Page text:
I press the intercom buzzer again, and again. Each time, I keep my finger on the button for a little longer until eventually the kitchen lights turn on, illuminating the stoop. I hear a clatter of footsteps on the stairs.

“Amy, I am so sorry…” I begin as the building door swings open.

It’s not Amy standing on the threshold. It’s two strangers. The woman is tall with straight hair. Salon gold. She wears pajamas with a blue bunny print. Her pedicured feet are bare. Next to her is a tall, athletic man with tousled blond hair and matching stubble. He wears gray sweatpants and a white top that he lifts to scratch his taut belly.

“What the hell are you thinking, ringing our doorbell in the middle of the night?” It’s the woman who chews me out.

“I didn’t know that Amy had friends staying tonight,” I stammer, taken aback by the bite of her tone.

This is not the first time I’ve returned home to find strangers staying at my apartment. Amy is a brilliant doctor who graduated at the top of her class. I love her to death, but she can be scatterbrained about updating me on what she considers mundane things, such as friends from back home camping out on our living room floor for a couple of weeks.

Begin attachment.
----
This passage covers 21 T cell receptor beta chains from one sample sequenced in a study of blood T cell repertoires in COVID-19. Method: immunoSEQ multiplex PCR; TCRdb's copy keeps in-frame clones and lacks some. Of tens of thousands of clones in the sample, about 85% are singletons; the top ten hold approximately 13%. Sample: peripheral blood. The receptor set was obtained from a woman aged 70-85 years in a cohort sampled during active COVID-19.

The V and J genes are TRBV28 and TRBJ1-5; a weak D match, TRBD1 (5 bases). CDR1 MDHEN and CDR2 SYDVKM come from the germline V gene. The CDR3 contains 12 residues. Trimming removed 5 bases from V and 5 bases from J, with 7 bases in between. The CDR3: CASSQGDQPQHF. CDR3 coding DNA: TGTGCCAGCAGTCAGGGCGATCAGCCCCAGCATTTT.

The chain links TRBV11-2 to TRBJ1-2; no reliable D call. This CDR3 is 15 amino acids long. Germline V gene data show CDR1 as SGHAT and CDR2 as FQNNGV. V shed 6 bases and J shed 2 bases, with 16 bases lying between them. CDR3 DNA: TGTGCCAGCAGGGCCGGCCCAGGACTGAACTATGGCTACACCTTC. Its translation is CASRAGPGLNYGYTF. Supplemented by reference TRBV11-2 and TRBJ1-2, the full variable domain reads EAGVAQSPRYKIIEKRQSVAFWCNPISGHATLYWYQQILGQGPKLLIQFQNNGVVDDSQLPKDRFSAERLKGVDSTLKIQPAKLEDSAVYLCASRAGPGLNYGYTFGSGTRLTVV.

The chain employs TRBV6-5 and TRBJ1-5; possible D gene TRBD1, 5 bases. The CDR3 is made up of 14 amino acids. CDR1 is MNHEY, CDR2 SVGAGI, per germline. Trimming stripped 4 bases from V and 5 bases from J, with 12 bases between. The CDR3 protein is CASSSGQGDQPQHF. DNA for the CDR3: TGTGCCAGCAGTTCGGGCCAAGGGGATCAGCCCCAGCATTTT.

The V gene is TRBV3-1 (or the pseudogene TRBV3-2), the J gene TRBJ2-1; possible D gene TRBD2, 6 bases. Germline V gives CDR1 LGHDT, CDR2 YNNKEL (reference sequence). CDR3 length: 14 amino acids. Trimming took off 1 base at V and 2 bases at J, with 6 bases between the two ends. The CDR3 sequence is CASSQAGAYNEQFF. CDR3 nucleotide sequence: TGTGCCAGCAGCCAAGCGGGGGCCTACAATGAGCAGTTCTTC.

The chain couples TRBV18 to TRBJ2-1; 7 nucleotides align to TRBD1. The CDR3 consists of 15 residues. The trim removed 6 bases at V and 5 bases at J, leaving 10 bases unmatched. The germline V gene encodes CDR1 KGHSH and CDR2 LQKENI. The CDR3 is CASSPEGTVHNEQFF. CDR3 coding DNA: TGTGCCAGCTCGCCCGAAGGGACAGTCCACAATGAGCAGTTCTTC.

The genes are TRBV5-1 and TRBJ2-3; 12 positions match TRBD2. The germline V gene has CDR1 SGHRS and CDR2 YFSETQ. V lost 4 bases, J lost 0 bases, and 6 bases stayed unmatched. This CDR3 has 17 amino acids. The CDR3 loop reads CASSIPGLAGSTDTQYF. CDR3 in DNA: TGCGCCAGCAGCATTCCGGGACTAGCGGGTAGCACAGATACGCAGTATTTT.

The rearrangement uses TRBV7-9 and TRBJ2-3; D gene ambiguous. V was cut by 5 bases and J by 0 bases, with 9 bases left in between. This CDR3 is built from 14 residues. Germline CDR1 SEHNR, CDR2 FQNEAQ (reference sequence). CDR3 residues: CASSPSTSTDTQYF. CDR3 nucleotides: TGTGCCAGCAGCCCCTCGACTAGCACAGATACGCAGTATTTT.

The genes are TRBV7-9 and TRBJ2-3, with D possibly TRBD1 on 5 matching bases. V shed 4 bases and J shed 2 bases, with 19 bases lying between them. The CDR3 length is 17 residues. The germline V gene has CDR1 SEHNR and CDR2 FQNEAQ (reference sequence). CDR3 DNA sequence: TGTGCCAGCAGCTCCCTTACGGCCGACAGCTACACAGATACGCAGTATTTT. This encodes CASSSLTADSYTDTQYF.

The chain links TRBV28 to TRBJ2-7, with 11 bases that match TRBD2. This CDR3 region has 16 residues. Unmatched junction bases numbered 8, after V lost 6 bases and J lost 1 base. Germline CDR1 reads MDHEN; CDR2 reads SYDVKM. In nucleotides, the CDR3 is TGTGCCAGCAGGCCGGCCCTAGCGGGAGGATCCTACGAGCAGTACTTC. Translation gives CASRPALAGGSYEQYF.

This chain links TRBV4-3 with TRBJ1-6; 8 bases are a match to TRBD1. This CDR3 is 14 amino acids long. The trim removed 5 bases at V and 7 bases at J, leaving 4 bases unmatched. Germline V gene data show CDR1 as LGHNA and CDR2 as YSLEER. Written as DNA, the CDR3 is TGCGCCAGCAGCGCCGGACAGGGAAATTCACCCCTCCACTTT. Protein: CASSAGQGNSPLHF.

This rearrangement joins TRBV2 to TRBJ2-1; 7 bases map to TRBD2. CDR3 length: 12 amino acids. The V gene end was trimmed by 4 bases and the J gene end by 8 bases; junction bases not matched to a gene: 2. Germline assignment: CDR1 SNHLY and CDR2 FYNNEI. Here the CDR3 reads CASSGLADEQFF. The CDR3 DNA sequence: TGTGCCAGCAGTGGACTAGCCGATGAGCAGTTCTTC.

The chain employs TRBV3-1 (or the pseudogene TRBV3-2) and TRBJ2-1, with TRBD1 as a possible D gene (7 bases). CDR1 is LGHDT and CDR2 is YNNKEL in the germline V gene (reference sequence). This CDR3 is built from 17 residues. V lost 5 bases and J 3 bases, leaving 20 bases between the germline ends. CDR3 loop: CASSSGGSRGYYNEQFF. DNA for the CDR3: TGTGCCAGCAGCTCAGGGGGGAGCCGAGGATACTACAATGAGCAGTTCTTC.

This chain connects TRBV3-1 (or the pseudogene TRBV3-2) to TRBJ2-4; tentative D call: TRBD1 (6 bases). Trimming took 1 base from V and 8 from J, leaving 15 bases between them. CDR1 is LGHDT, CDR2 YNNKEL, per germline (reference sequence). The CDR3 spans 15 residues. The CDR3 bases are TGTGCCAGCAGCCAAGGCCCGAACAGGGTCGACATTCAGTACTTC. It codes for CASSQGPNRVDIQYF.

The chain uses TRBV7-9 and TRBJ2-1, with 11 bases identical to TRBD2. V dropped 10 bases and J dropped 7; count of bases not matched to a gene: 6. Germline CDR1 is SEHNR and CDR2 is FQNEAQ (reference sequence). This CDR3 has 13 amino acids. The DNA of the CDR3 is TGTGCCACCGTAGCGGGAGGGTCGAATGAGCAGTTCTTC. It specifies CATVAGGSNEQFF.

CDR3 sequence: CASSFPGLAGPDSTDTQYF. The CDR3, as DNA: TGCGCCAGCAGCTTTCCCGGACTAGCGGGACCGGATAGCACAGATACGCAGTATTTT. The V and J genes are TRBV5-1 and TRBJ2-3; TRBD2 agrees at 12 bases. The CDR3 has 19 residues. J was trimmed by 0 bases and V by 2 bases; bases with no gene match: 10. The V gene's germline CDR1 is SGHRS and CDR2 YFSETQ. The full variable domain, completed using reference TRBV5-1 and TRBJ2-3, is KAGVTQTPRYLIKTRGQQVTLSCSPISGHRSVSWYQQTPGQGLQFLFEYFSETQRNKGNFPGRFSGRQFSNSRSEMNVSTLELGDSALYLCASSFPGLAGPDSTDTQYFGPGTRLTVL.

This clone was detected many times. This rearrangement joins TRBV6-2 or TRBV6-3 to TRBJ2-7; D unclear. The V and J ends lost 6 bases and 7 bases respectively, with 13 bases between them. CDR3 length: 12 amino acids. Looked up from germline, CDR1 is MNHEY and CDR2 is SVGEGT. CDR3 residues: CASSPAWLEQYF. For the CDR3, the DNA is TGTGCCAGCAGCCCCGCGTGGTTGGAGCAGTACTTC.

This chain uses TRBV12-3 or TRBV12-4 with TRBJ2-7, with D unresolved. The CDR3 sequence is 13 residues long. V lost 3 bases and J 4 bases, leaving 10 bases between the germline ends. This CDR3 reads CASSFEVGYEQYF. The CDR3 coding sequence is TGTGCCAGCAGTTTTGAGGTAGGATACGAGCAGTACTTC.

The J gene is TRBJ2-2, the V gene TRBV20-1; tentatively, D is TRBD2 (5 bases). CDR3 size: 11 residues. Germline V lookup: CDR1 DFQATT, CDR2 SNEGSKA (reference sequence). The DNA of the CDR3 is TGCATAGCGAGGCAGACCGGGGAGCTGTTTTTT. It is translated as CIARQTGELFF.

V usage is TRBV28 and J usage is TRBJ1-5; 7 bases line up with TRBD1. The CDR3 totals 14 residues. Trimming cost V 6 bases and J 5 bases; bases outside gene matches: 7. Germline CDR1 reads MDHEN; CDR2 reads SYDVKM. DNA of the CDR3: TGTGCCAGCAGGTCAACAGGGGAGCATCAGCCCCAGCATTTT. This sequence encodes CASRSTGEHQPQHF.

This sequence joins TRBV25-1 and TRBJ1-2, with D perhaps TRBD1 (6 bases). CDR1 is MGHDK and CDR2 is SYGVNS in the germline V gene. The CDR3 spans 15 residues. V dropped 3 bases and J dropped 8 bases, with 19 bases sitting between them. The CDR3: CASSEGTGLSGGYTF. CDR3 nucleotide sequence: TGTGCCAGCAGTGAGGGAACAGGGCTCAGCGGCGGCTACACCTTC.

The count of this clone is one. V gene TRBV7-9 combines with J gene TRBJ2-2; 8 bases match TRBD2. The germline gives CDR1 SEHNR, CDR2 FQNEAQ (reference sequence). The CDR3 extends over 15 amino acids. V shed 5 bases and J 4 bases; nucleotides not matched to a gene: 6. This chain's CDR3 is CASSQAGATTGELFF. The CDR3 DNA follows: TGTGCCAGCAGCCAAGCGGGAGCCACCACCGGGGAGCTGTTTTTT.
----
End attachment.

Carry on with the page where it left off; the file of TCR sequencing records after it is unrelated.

“I’m Liv,” I introduce myself. “I’m so sorry I woke you. I forgot my house keys. Again.” I roll my eyes self-deprecatingly.

The woman’s humorless gaze remains fixed on me.

“That’s why I rang the doorbell.…” My voice fades out.

Neither of them moves out of the way. Their blank expressions unnerve me.

“Well, I guess I’d better go upstairs and get some sleep. It’s been a long day.” I step forward, eager to get into the warmth of my apartment and, hopefully soon, the comfort of my bed. As I move across the threshold, the woman slams the door shut to try to keep me out.

“Ouch.” I wince when the door hits my foot.

Despite the pain, I don’t move my foot out of the way.

“You need to go,” she tells me.

“That’s my apartment.” I point to the top of the landing.

“That’s where we live,” says the man. “You’ve made a mistake.”

I almost believe him until I catch a glimpse of the distinctive tiled hallway floor and the dark timber staircase banister with its curved edge. They’re unique period features preserved to maintain the building’s heritage character.

“I’ve lived upstairs with Amy for years.”